could hardly expect to contend alone with this force. 
They at once changed their direction, and moved back 
at increased speed to join their consorts. 

The morning was gloriously fine. The sun shone 
brightly, the sky was clear, the sea was calm, and 
a breeze blew lightly from the north-west. It was 
one of the rare bright stretches that visit the Islands, 
for usually rain falls, mostly in misty drizzles, on 
about 250 days in the year. At twenty minutes to ten 
the Glasgow weighed anchor, and joined the Kent at 
the harbour-mouth. Five minutes later the rest of the 
squadron weighed, and began to steam out. The 
battleship Canopus, her speed making her unsuitable 
for a chase, was left in harbour. The Bristol and the 
Macedonia also remained behind for the present. By 
a dexterous use of oil fuel the two battle -cruisers were 
kept shrouded as much as possible in dense clouds 
of smoke. The enemy for some time could not gauge 
their size. But as vessel after vessel emerged. Admiral 
von Spec grew uneasy. The English were in altogether 
unexpected strength. His squadron could not cope 
with such force. He had played into the enemy's 
hands, and unless he could outspeed their ships, the 
game was up. Without hesitation, he steamed off at 
high speed to eastward. The British followed, steaming 


at fifteen to eighteen knots. The enemy, to their 
south-east, were easily visible. At twenty past ten an 
order for a general chase was signalled. The Invincible 
and the Inflexible quickly drew to the fore. The Germans 
were roughly in line abreast, 20,000 yards, or some 
eleven miles, ahead. The morning sunlight, the gleam- 
ing seas, the grey warships, white foam springing from 
their bows, tearing at high speed through the waves, 
formed a magnificent spectacle. Crowds of the inhabi- 
tants of Stanley gathered upon the hills above the town 
to view the chase. The excitement and enthusiasm 
were intense. The vessels were in sight about two 
hours. At about a quarter past eleven it was reported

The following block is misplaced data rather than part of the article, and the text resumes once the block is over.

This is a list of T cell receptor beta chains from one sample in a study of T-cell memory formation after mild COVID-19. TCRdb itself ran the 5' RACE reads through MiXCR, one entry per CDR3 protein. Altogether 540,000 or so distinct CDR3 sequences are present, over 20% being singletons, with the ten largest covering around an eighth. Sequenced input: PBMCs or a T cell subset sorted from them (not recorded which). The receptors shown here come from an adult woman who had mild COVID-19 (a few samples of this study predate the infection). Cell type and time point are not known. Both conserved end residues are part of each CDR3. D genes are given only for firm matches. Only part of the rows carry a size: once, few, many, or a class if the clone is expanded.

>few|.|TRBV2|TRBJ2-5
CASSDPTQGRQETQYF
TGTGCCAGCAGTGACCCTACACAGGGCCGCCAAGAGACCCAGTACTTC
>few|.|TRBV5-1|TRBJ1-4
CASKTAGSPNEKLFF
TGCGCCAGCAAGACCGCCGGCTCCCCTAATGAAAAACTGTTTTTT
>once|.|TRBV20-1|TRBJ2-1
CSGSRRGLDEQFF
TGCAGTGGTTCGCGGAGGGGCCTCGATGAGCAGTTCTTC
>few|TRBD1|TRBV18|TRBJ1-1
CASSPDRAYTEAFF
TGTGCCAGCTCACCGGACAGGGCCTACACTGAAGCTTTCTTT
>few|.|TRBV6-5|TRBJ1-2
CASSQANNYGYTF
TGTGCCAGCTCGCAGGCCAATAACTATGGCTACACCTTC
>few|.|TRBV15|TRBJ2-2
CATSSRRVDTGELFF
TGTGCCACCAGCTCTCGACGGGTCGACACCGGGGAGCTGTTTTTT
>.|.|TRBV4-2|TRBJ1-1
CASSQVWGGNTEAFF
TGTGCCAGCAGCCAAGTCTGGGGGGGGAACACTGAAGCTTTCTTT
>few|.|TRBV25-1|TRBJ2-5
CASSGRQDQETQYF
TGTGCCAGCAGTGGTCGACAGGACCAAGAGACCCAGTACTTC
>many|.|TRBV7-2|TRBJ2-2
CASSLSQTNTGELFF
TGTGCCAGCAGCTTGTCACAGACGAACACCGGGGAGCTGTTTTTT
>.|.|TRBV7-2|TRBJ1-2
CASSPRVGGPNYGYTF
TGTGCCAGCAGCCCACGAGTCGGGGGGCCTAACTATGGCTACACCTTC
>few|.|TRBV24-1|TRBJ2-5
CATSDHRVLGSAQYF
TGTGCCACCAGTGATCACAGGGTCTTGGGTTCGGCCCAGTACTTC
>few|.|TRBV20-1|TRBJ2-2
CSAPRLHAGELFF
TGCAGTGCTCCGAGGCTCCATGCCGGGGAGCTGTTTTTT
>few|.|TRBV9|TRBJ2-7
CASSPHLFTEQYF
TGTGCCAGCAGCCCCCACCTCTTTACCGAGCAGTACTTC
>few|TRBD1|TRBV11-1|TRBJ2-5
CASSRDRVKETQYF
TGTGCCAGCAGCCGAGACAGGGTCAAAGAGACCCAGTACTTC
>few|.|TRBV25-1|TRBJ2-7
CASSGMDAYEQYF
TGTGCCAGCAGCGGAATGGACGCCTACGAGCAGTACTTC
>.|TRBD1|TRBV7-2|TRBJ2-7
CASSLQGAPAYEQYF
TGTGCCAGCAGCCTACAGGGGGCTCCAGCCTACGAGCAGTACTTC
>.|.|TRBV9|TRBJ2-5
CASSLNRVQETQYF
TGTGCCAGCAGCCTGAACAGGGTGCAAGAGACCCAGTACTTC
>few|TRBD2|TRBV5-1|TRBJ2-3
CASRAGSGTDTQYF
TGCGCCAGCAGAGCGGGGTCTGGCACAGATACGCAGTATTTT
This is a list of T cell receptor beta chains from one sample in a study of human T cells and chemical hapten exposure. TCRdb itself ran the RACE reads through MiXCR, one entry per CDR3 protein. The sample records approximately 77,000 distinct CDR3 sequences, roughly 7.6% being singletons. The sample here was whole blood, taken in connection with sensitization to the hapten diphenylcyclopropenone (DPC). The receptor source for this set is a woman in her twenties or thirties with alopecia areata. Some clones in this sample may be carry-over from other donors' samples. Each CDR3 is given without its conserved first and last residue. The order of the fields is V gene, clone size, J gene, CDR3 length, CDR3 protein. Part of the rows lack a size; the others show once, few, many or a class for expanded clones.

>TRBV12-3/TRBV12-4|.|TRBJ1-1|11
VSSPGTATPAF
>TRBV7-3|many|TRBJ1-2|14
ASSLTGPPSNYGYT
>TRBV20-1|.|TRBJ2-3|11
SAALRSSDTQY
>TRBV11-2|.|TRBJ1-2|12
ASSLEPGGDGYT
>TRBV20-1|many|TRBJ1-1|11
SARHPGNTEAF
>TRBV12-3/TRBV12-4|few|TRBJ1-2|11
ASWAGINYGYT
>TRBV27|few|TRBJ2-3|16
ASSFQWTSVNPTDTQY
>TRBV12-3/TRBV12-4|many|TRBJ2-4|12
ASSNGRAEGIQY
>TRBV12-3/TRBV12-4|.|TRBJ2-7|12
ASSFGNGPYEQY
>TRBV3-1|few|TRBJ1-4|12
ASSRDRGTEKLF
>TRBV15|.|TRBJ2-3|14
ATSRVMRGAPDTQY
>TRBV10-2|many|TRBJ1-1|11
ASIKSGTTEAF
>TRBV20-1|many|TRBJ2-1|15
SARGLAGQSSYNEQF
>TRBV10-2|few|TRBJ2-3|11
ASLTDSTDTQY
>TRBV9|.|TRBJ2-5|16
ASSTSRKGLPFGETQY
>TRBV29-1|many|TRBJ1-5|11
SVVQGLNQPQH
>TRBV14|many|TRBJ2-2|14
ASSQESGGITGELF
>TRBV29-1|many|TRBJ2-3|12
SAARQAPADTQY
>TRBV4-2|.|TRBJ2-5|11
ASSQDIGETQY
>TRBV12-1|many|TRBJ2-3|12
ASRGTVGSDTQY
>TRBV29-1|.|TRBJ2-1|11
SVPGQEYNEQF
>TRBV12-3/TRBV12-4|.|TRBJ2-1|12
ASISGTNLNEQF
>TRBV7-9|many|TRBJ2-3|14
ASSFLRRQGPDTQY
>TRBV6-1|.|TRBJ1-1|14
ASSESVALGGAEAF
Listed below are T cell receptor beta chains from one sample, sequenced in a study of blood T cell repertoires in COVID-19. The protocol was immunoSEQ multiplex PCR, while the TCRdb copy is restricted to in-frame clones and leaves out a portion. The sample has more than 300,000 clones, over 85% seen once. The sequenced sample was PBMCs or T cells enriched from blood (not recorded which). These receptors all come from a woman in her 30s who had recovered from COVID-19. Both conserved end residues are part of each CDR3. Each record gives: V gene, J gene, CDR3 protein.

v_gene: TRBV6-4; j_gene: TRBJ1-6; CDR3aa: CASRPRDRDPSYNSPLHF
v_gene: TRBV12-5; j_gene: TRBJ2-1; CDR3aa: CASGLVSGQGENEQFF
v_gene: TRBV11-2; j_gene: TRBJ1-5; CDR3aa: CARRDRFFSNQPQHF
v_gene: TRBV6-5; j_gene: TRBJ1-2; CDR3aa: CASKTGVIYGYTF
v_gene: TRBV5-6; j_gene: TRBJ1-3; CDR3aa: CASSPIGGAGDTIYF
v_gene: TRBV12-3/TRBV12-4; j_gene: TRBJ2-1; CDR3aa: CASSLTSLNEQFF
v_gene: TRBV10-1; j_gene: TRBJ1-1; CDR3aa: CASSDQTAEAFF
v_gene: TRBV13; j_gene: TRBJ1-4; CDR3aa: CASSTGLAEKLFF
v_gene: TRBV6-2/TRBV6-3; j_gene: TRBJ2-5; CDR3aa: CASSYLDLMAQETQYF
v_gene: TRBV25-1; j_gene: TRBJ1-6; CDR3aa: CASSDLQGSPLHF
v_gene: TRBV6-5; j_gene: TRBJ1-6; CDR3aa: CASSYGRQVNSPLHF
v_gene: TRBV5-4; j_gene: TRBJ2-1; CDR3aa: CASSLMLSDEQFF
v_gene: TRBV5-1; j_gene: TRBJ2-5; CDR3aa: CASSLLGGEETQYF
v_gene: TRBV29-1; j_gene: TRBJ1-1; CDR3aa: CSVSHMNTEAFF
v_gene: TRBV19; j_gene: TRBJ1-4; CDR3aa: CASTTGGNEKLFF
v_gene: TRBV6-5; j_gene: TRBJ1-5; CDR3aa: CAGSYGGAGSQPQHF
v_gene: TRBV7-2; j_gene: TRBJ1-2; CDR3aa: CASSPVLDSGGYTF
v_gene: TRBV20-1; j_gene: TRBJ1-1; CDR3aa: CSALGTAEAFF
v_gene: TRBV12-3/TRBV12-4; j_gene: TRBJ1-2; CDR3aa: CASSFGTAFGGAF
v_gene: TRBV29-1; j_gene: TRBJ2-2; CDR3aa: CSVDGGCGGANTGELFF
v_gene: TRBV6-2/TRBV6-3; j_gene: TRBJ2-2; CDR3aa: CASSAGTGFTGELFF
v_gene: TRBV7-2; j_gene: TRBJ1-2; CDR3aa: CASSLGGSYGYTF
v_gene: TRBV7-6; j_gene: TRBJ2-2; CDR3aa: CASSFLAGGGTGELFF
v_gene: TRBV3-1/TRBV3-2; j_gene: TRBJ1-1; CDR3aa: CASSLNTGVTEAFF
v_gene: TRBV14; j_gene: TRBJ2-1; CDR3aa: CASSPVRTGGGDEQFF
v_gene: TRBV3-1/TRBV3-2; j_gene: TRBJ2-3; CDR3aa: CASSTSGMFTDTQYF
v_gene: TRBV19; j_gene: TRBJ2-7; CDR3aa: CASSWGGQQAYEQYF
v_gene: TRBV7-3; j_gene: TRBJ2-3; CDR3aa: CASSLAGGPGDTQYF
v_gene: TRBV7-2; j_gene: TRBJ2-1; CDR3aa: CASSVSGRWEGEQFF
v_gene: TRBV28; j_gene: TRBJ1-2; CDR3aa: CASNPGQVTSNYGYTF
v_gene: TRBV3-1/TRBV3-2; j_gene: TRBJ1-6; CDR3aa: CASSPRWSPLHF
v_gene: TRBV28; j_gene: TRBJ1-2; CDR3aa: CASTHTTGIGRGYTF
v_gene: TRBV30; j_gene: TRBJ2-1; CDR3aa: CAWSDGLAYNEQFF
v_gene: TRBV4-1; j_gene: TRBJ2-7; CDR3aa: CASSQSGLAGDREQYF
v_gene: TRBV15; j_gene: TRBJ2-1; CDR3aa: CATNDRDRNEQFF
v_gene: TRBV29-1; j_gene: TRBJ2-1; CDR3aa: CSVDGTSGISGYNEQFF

from a point in the south of East Falkland that three 
other German ships were in sight. They were probably 
colliers or transports. The Bristol signalled the informa- 
tion to Admiral Sturdee. He at once ordered her, 
with the armed liner Macedonia, to hasten in their 
direction and destroy them. The newcomers made 
ofi to south-west, and the British followed. Meanwhile, 
the rest of the squadron, now travelling at twenty- 
three knots, were slowly closing upon the enemy. The 
distance had narrowed to 15-16,000 yards. The British 
were within striking range. Nevertheless, Sturdee 
decided to wait till after dinner before engaging. His 
guns could outdistance those of the enemy. It would 
be advisable for him to keep at long range. The Ger- 
mans, on the other hand, would be forced, when firing 
commenced, to alter course and draw in, in order to 
bring their own guns into play. The men had their 
midday meal at twelve o'clock as usual. It is said 
that comfortable time was allowed afterwards for a 
smoke. The Invincible, Inflexible, and Glasgow at about 
12.30 increased their speed to between twenty-five 


and twenty-eight knots, and went on ahead. Just after 
a quarter to one there was a signal from the Admiral : 
' Open fire and engage the enemy.' A few minutes 
later there were sharp commands. The ranges were 
signalled, and the bigger guns were laid. Fiery glares 
and dense clouds of smoke burst suddenly from their 
muzzles. The air quivered with their thunder. Shells 
went screaming in the direction of the nearest ligHt 
cruiser, the Leipzig, which was dropping rapidly astern. 
The firing was uncomfortably accurate. The three 
smaller German cruisers very soon left the line, and 
made an attempt, veering ofE to the south, to scatter 
and escape. Flame and smoke issued from the Leipzig, 
before she drew clear, where a shell had struck. Sir 
Doveton Sturdee directed the Glasgow, Kent, and Cornwall 
to pursue the German light cruisers. With his remaining 
vessels, the Invincible, the Inflexible, and the slower 
Carnarvon, he turned upon the Scharnhorst and the 
Gneisenau, and began operations in earnest. 

The interval of sunlight which had opened the day 
with such promise was of short duration. The sky 
became overcast. Soon after four o'clock the air was 
thick with rain-mist. From 1.15 onwards for three 
hours a fierce duel was maintained between the two 
British battle-cruisers and the two German armoured 
cruisers. The enemy made every effort to get away. 
They replied to the British fire for some time, having 
dropped back to within 13,500 yards. But shortly 
after two o'clock they changed their course, and began 
to haul out to south-east. The Invincible and the 
Inflexible had eased their speed, and the range now 
widened by about 3,000 yards. A second chase ensued. 
A full-rigged sailing-ship appeared in the distance at 
about a quarter to three. Her crew must have beheld 


an awe-inspiring scene. Shortly before the hour firing 
recommenced. The action began to develop. Great 
coolness and efficiency were shown on board the British 
vessels. Every man was at his battle-station, behind 
armour. Fire-control parties were at their instruments. 
Water from numerous hoses was flooding the decks 
as a precaution against fire. The roaring of the dis- 
charges, the screaming of the shells, the clangour of metal 
upon metal, the crashes of the explosions, made up 
a tumult that was painful in its intensity. During 
intervals in the firing came the rushing of the waves 
and of the breeze, and the grinding and grunting of the